Council members Chris Riley and Kathie Tovo have many things in common. They live in older, quaint Central Austin neighborhoods, they're both former neighborhood association presidents, they've served tenures on the city Planning Commission, and they have long histories of civic and community engagement. On the dais, they currently sit one seat apart from each other – the last ever "Place 1" and "Place 3" Council members, in the final at-large Council. And they share many of the same socially progressive values.
Most notably, Riley and Tovo are both savvy land-use aficionados – and that's precisely where their similarities end. The two rivals, drawn into the same District 9, hold sharply distinct views on how growth and development should be managed in Austin's expanding central city – a contrast that could well be the crux of this highly competitive Council race.
Riley, who lives in the historical western sector of Downtown, and relies on a bicycle as his primary mode of transportation, holds to "New Urbanist" land use and planning principles – promoting more residential and commercial density, less reliance on automobiles, and multimodal transit options. The lifelong Austinite enjoys a base of support among real estate interests, Austin millennials who increasingly de-emphasize driving, and environmentalists supportive of his climate-change initiatives – most recently, his ambitious proposal (rolled out last week) calling for an expanded solar program that would eventually extend to closing the gas-fired Decker Power Plant. Council passed the measure late last Thursday.
Tovo, by contrast, is a strong advocate for traditional neighborhoods anchored by neighborhood schools and local businesses. (She lives in the Heritage neighborhood, northwest of the UT campus.) She is less inclined to "rubber-stamp" – as she puts it – every development proposal that comes before the Council. Like Riley, she supports stronger measures to address climate change, but her environmental activism tends more toward water-quality regulation – the very issue that gets pushback from developers and (thanks to their hired-gun lobbyists) political pressure from the Legislature. Her base of supporters include neighborhood and environmental activists, affordable housing advocates, and those who represent the interests of low-income families.
The policy differences between the two (Riley quickly defined himself at his campaign kickoff as a candidate who's not a "bomb-thrower or nay-sayer") may explain in part Riley's larger haul in the most recent campaign finance reporting period. According to records filed in July with the City Clerk's office, he raised nearly $97,000, collecting a significant share of individual $350 contributions – the highest dollar amount a donor can make in a city election – from development interests. Tovo also received contributions from real estate-related interests, but to a lesser degree. According to her July filings, she raised just over $41,300 (including $15,000 she loaned her campaign).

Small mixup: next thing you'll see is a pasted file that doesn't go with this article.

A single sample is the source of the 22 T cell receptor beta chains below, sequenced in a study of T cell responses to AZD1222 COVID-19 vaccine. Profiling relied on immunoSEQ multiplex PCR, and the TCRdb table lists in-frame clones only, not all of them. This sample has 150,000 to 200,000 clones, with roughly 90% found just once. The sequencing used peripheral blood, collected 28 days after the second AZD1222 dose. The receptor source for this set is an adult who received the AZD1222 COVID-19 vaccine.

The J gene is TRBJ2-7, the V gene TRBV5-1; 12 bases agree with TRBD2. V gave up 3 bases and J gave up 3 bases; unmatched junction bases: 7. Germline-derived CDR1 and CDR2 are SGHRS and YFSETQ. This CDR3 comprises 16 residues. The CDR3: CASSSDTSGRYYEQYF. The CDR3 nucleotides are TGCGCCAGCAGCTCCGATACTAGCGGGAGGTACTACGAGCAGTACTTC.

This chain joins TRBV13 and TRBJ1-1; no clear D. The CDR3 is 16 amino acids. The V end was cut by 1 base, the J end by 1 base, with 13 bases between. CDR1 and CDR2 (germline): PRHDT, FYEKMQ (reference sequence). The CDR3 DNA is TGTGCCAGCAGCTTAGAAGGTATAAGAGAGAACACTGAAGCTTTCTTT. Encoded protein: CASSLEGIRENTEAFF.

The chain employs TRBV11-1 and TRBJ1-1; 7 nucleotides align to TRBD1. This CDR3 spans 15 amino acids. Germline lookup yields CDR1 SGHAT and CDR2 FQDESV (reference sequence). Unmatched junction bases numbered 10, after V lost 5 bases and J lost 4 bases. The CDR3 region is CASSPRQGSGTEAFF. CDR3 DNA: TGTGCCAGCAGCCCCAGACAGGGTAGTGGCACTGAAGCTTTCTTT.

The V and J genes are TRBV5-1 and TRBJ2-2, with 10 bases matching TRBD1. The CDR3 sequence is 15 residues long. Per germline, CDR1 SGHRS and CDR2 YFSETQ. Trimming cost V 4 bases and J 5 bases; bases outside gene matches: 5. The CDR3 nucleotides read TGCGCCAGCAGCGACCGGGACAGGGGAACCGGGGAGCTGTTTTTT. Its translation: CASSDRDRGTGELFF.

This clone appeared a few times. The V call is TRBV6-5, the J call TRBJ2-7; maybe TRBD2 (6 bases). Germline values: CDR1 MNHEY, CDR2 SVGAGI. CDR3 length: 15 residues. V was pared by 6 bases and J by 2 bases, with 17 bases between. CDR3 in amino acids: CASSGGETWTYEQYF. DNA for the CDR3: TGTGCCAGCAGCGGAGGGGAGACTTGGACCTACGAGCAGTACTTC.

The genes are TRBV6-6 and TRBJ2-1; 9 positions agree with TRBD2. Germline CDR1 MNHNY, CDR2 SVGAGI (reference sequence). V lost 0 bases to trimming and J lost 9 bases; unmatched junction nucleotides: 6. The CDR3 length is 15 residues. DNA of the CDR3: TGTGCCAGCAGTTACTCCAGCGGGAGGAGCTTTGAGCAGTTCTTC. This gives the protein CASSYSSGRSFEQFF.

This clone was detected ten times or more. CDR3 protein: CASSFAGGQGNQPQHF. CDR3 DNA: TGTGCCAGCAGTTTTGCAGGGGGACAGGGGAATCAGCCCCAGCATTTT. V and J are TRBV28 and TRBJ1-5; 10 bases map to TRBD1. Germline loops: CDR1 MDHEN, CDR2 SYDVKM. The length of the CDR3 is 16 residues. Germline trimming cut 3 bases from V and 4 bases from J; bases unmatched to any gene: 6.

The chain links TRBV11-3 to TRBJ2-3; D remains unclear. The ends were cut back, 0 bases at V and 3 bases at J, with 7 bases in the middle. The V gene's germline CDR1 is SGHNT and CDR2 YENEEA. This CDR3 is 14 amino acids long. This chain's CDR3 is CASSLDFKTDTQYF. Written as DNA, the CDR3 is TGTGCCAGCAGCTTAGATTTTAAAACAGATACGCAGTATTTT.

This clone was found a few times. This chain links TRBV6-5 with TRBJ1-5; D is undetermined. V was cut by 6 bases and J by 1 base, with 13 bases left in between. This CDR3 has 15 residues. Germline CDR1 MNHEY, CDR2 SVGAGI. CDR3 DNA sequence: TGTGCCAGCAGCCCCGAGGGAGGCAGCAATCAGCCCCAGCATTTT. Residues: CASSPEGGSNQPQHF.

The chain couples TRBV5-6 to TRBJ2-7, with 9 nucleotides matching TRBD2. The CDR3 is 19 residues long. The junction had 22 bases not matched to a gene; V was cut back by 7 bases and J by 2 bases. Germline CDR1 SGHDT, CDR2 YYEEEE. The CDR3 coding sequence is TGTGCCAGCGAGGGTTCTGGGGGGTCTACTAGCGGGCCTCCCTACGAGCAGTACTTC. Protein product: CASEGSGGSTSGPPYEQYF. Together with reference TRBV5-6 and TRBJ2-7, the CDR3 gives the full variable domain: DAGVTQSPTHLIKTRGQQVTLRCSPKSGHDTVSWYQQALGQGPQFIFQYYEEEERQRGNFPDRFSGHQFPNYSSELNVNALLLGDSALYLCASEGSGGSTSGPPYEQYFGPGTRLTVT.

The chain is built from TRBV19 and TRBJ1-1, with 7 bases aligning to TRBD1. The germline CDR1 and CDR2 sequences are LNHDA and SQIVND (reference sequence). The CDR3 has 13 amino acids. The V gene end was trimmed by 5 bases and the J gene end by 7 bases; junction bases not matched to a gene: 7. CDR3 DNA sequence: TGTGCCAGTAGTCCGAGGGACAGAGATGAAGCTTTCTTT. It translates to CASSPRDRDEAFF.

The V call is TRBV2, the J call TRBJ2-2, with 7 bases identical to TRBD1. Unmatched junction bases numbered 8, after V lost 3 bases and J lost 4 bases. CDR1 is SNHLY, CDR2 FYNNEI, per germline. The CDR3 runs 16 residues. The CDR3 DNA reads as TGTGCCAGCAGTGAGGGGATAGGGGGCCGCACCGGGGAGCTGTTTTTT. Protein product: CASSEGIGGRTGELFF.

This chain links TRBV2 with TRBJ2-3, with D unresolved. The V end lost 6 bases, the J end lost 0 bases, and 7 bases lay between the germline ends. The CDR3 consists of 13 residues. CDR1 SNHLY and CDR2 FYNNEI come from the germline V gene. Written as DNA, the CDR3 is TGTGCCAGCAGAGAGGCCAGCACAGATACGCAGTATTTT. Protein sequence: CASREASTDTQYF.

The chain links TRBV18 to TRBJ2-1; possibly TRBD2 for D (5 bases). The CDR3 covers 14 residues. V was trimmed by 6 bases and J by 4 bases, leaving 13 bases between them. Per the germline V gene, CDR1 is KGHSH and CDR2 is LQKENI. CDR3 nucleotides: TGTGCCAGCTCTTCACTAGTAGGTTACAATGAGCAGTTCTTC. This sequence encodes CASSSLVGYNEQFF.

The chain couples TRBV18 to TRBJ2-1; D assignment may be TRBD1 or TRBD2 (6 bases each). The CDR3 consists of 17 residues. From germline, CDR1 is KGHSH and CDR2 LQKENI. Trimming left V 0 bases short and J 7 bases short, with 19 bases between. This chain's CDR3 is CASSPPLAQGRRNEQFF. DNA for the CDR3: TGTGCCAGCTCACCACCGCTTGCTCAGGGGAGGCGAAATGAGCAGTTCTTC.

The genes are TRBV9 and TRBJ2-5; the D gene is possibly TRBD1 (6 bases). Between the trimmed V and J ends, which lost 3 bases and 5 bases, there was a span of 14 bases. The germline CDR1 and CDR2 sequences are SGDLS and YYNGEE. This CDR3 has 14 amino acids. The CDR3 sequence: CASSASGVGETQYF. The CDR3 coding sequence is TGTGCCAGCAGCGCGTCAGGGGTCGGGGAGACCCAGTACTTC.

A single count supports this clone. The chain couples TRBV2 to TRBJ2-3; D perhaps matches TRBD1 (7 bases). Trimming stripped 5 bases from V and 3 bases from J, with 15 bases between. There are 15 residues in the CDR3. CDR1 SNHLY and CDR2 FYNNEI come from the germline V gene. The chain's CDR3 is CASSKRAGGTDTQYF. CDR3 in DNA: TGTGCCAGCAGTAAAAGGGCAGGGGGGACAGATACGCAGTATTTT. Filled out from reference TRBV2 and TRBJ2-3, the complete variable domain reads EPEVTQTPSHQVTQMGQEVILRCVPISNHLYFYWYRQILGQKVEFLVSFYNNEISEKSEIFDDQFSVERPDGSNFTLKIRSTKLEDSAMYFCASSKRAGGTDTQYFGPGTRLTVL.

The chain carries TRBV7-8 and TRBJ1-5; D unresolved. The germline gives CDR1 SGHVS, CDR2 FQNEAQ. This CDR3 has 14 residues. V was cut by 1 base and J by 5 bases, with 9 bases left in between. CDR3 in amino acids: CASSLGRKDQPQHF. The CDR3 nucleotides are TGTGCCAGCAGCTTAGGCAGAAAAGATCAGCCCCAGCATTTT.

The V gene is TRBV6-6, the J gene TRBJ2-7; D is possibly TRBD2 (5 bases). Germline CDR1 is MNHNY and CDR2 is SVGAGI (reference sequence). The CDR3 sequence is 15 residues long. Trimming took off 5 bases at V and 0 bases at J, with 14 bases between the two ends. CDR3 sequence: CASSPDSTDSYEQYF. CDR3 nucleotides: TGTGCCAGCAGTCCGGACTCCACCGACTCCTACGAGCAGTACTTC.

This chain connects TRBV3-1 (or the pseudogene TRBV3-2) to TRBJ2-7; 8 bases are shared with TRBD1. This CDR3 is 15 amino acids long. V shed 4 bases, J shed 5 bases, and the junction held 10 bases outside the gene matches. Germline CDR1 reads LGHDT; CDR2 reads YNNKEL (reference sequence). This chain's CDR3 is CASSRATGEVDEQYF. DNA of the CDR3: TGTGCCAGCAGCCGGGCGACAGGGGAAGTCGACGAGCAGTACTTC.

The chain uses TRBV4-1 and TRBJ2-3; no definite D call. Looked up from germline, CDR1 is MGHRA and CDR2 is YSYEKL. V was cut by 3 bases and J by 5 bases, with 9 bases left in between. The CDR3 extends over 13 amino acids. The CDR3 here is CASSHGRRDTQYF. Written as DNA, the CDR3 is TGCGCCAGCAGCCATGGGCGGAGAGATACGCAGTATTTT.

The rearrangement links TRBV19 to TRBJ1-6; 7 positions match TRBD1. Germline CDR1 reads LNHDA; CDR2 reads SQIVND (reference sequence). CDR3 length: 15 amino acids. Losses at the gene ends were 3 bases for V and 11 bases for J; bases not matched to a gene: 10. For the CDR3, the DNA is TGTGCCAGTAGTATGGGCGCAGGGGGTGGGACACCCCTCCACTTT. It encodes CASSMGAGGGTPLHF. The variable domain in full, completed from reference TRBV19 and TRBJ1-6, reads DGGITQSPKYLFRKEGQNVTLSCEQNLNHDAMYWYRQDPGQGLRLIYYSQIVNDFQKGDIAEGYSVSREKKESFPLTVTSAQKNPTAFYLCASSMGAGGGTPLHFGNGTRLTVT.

The third candidate in the District 9 field, Erin McGann, is a program supervisor with the Texas Department of Criminal Justice. (See "The McGann Alternative".)
The inevitable focus of this race has been on incumbents Riley and Tovo – and their differing views on growth and development. Both speak candidly about their disagreements.
In Tovo's words, "I would say the biggest difference is that I focus more on managing growth and protecting Austin's quality of life. I believe uncontrolled density can really hurt the quality of life in Central Austin neighborhoods, if we're not taking care to guide, and really managing, that growth. And so consistently, I've voted more on the side of neighborhoods, and I would say Chris has voted more on the side of business and developer interests in a lot of the cases. One of the things that's really lovely about Austin are its older, more traditional neighborhoods," Tovo went on. "They have different density levels than Downtown, and most of them, or a lot of them, have identified areas where more density is appropriate. I think a lot of those central city neighborhoods already have the zoning and the entitlements to allow for increased density – again, in areas where those communities have said they want to see increased density."
Contrast Riley: "Kathie's played an important role as a preservationist on the Council. I'm a preservationist, too. ... I was born and raised here, I was president of the Austin History Center, and I very much value the way Austin was in the past – and I miss many parts of it. But I also believe that preservation needs to be balanced with progress, in order to maintain and advance our quality of life. That means shifting gears, and adapting to a new world in which there are different expectations for housing and transportation than we saw in the past. I think, as policymakers, we need to acknowledge those differences, and respond with meaningful changes in the way we manage development. There have been any number of incidences on which Kathie and I disagree strongly on land-use decisions, and on each one of them you can predict exactly how we would come out."
Indeed, the two are so far apart on the density issue that, in separate interviews, the conversations would sometimes take on strong notes of exasperation or incredulity when each talked about the other's stance on cases that have come before the Council.
On the 2013 case known informally as the "Taco PUD" – the planned unit development, or condo tower, planned for the Taco Cabana site at South Lamar and Riverside – Tovo was on the losing end of a 5-2 vote, along with her colleague, CM Laura Morrison. The project had drawn strong opposition from nearby South Austin neighborhoods feeling under siege, as developers have jumped south, across Lady Bird Lake, and continued building high-rises. For Tovo and Morrison, their opposition focused mainly on the affordable housing benefits that the developers would be required to provide in exchange for certain entitlements – in this instance gaining additional height, from a 60-foot (waterfront) limit, to 96 feet. The lobbyist for the PUD argued that the affordable housing requirements were too onerous, which initiated a Council discussion about whether an error had been made in the writing of the PUD ordinance. The case was then punted for several months to allow staff to rewrite the ordinance, according to Tovo, "so that the [affordable] housing provisions are substantially less than what they were."
The rewrite was especially distressing for Tovo, because she had served as a community member who helped craft the original PUD ordinance, and believed the housing requirement to be a fair trade-off. In the end, the Taco PUD developer contributed $430,000 to the city's affordable housing fund – well below the $1 million-plus range that earlier would have been required. In a last-minute motion, Tovo unsuccessfully tried to add language that would have required the developer to provide affordable housing units on-site.